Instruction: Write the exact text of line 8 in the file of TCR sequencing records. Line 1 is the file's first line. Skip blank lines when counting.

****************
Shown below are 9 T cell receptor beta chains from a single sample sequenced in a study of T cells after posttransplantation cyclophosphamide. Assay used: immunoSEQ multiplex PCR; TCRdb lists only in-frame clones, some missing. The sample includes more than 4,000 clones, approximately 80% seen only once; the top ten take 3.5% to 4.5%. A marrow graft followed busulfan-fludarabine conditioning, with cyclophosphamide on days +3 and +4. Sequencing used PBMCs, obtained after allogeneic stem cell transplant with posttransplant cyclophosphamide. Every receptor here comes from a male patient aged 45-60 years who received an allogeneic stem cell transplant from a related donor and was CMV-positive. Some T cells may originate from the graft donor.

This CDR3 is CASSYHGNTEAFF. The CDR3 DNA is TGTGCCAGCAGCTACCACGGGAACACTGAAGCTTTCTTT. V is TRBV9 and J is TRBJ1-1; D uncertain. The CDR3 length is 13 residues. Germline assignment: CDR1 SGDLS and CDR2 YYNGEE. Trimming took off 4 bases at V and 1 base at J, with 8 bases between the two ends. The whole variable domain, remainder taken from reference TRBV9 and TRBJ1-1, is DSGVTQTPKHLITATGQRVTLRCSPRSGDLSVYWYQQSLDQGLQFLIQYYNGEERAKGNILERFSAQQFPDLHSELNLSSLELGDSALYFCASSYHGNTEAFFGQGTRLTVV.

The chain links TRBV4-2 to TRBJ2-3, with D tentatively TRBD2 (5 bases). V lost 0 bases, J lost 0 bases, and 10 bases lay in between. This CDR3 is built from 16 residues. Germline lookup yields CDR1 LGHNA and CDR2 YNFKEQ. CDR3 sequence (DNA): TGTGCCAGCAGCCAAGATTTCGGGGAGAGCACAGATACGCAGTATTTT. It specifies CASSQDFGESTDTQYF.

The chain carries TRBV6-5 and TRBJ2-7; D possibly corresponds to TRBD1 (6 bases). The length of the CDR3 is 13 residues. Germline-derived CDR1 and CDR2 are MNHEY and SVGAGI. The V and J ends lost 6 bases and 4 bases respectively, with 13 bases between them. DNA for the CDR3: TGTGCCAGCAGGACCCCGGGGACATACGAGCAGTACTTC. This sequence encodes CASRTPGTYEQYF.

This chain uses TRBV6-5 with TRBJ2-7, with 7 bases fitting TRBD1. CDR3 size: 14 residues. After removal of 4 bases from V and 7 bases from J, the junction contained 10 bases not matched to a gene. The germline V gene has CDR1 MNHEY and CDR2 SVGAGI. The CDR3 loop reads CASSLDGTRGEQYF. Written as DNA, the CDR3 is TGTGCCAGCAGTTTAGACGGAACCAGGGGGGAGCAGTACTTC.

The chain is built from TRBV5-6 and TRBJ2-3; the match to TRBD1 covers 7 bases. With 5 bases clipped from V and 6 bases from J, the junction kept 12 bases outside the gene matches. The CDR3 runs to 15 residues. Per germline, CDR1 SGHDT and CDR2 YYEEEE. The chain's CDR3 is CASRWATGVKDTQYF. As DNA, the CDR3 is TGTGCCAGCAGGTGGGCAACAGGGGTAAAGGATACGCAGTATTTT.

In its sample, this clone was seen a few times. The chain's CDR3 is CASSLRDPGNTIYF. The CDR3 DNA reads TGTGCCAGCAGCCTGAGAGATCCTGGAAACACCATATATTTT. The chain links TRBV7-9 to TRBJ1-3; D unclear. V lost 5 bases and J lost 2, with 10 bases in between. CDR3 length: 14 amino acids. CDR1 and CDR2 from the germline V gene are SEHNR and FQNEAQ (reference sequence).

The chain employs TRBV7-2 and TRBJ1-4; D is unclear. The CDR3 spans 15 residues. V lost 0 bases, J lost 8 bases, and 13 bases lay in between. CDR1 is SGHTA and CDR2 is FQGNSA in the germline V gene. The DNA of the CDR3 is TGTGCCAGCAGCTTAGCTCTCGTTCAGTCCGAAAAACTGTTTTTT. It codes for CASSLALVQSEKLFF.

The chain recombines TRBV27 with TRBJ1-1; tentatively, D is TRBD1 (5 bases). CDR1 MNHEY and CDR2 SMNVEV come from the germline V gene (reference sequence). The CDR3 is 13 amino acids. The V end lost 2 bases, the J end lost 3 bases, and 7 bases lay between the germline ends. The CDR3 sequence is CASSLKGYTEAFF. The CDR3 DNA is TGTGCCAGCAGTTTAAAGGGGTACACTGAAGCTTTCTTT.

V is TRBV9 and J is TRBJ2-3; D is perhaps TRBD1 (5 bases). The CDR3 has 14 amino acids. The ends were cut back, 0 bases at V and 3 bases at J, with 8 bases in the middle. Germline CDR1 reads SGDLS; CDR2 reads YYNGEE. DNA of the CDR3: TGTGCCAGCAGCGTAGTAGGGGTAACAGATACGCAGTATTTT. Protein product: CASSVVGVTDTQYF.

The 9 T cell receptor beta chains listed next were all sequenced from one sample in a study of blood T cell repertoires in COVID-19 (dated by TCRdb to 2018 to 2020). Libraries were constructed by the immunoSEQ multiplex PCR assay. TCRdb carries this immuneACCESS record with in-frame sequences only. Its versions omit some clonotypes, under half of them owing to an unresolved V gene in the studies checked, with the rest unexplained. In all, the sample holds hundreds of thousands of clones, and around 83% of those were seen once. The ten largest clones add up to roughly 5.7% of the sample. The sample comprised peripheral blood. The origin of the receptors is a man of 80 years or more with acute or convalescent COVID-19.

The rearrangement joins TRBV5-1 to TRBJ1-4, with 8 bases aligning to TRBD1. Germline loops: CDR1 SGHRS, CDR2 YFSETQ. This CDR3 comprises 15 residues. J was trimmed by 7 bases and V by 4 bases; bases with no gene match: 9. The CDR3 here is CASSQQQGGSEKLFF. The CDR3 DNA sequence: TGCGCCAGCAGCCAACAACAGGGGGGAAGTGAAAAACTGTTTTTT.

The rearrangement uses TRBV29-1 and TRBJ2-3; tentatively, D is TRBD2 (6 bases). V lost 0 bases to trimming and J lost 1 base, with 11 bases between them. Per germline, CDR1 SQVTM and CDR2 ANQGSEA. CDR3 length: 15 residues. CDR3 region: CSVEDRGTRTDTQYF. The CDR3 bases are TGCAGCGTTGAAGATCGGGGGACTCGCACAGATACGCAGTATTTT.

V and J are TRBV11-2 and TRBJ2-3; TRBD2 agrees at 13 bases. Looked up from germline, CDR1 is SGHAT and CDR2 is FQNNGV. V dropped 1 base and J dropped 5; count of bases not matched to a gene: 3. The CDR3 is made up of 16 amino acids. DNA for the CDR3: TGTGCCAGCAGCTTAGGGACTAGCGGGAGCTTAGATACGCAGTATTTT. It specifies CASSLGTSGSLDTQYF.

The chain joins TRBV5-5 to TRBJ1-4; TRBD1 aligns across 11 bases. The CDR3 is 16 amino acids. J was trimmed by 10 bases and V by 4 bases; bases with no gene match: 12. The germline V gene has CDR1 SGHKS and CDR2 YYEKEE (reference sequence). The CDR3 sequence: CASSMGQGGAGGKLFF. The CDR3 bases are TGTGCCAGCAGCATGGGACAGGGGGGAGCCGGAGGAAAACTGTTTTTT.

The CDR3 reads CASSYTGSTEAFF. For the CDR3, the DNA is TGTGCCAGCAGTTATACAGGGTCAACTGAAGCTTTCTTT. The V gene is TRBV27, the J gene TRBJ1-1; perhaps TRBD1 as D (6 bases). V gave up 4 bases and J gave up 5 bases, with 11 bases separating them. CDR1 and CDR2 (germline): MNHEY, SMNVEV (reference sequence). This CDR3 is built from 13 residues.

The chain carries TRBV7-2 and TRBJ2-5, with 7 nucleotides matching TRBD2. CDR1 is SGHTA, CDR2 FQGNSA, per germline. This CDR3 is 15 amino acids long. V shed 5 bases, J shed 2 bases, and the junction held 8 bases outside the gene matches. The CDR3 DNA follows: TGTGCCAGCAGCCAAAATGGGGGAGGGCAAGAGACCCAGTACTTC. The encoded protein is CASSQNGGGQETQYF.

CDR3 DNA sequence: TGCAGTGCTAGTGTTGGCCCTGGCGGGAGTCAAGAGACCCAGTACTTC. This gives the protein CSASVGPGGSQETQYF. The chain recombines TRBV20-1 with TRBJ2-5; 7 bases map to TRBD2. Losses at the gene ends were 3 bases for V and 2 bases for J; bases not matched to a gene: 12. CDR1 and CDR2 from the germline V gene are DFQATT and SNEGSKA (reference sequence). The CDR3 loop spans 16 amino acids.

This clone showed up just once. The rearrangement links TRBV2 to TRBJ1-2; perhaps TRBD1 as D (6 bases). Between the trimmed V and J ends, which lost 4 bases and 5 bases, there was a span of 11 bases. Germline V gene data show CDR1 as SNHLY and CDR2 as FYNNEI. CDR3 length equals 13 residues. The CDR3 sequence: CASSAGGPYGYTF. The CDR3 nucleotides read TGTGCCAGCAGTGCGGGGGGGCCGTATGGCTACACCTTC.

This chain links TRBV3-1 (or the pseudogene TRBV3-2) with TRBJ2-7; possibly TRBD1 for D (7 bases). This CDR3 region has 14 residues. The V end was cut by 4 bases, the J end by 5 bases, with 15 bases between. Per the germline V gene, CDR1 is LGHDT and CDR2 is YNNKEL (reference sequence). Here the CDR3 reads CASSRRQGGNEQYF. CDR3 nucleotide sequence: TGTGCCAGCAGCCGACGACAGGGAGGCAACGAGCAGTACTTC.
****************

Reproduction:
The chain employs TRBV7-2 and TRBJ1-4; D is unclear. The CDR3 spans 15 residues. V lost 0 bases, J lost 8 bases, and 13 bases lay in between. CDR1 is SGHTA and CDR2 is FQGNSA in the germline V gene. The DNA of the CDR3 is TGTGCCAGCAGCTTAGCTCTCGTTCAGTCCGAAAAACTGTTTTTT. It codes for CASSLALVQSEKLFF.